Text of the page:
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    I have been hiking with the Trail Dames for a couple of years now. Only mature curvy fun ladies. Check them out in Facebook or meetup. They might have a chapter in your area. So much better than hiking along....

  8. #8
    Registered User birdygal's Avatar
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    07-07-2007
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    Rocky face, georgia
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    I went on my first hike at 51 and my first backpacking trip I was 56. I only managed to do one overnight by myself so far

  9. #9
    Registered User Venchka's Avatar
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    02-20-2013
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    Upper East Side of Texas
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    Welcome.
    Lucky you! You found the Rockies first. Go back. As often as possible.
    You'll never forget your first time out west.
    Good luck.

    Wayne


    Sent from somewhere around here.
    Eddie Valiant: "That lame-brain freeway idea could only be cooked up by a toon."
    https://wayne-ayearwithbigfootandbubba.blogspot.com
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  10. #10
    AT 4000+, LT, FHT, ALT Blissful's Avatar
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    I did my AT hike at age 44 and again at age 48. You are never too old, but time can affect in ways such and in your joints, etc. If this is the time for you to do a hike, do it. Just remember that out west there is elevation, hence altitude which affects your performance dramatically. Take time to acclimate.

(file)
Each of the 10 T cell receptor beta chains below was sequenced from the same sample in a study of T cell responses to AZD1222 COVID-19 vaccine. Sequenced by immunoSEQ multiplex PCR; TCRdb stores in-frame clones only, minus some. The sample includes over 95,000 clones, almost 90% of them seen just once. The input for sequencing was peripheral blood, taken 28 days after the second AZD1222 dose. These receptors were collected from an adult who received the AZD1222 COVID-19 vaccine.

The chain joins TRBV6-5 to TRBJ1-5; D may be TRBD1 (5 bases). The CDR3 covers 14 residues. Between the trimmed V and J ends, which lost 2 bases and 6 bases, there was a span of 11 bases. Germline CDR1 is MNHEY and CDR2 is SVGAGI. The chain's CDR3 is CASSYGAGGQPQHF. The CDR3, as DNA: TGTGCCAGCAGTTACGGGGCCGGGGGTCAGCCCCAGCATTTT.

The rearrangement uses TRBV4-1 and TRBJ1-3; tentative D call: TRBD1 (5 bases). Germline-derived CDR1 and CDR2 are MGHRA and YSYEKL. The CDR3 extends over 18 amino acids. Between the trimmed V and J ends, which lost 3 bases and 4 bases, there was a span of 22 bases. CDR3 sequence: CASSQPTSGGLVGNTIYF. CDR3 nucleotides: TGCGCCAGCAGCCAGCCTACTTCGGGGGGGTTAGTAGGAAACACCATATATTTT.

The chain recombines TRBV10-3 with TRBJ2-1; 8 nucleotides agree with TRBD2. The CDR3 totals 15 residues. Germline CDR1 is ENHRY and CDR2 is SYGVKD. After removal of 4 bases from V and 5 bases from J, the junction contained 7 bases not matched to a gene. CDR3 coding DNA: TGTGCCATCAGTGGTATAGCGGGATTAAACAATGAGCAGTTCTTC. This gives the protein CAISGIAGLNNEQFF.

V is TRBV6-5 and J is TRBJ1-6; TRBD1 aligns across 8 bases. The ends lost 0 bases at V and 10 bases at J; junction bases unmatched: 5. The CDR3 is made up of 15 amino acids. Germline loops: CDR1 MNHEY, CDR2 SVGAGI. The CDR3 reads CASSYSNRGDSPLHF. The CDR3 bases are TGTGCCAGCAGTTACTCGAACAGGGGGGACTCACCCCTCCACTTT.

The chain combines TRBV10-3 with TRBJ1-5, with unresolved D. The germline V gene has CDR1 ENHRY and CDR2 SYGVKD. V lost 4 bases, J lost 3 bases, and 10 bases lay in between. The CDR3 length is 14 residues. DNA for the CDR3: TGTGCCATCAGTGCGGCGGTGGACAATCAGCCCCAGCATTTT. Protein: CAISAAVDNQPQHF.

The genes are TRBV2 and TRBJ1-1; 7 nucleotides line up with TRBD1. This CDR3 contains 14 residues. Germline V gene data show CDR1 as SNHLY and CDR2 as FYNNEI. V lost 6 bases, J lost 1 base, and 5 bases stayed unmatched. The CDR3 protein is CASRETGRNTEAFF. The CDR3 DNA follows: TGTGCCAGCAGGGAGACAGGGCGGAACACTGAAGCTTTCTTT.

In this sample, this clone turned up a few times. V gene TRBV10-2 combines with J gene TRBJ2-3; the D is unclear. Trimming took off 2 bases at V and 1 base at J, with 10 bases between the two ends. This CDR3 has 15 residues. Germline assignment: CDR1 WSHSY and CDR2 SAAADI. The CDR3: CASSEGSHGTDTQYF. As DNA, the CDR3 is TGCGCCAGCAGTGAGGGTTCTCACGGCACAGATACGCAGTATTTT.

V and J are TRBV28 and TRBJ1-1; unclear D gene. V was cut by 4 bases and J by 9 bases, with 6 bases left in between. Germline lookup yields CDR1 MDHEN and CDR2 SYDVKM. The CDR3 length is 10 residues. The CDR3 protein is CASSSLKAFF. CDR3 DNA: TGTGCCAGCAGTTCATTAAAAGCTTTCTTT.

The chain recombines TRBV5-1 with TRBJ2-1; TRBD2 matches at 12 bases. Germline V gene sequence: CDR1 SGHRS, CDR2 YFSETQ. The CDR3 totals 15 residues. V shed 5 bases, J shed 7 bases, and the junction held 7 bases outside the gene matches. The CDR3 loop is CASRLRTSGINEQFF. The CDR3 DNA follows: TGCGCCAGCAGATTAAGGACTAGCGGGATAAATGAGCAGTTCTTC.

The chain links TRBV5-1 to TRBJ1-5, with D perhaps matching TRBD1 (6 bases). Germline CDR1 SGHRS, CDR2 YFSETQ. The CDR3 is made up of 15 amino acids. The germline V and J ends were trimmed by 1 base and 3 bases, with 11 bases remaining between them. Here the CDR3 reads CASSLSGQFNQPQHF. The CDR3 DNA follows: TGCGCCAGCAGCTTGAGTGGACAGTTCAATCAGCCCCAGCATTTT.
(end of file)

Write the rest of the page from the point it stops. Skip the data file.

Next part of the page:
Hiking Blog
    AT NOBO and SOBO, LT, FHT, ALT
    Shenandoah NP Ridgerunner, Author, Speaker


  11. #11
    Registered User kimbur96's Avatar
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    12-16-2015
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    Thank you everyone who replied. I have been scouting out some local trails within a couple hours drive of where i live and hope to do my first solo overnight this weekend or next depending on how soon my new Tarptent arrives. The plan is pick something only a couple miles out from the main campground so if I have to bail I could, and at worst case walk out in the night with a headlamp. I also feel a little safer overall being near but not right next to people. I'd being lying if I said I'm not scared. But part of life is preparing yourself the best you can and then facing your fears head on.

  12. #12
    Registered User Water Rat's Avatar
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    Quote Originally Posted by kimbur96 View Post
    Thank you everyone who replied. I have been scouting out some local trails within a couple hours drive of where i live and hope to do my first solo overnight this weekend or next depending on how soon my new Tarptent arrives. The plan is pick something only a couple miles out from the main campground so if I have to bail I could, and at worst case walk out in the night with a headlamp. I also feel a little safer overall being near but not right next to people. I'd being lying if I said I'm not scared. But part of life is preparing yourself the best you can and then facing your fears head on.
    Fear is okay as long as you don't let it control your life! You acknowledge it and then work on the things that are scaring you. That's how ya get stronger.

    Set small goals in the beginning and just play with your backpacking gear. Get familiar with it. Allow yourself to just get out there and do what feels right. Take notes (mental or physical) on what works for you, what doesn't work for you, what you wish you had, and what you didn't need. Think of each trip out there as a step toward your goal. Every time you get out there, you will find that your confidence is building and your hiking & camp routines will feel more familiar. You can do it!

  13. #13
    Registered User
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    03-08-2014
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    Mobile, AL
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    My husband and I didn't begin hiking until three years ago, I was 55. I had never in my life pitched a tent, carried a backpack or spent a night outside.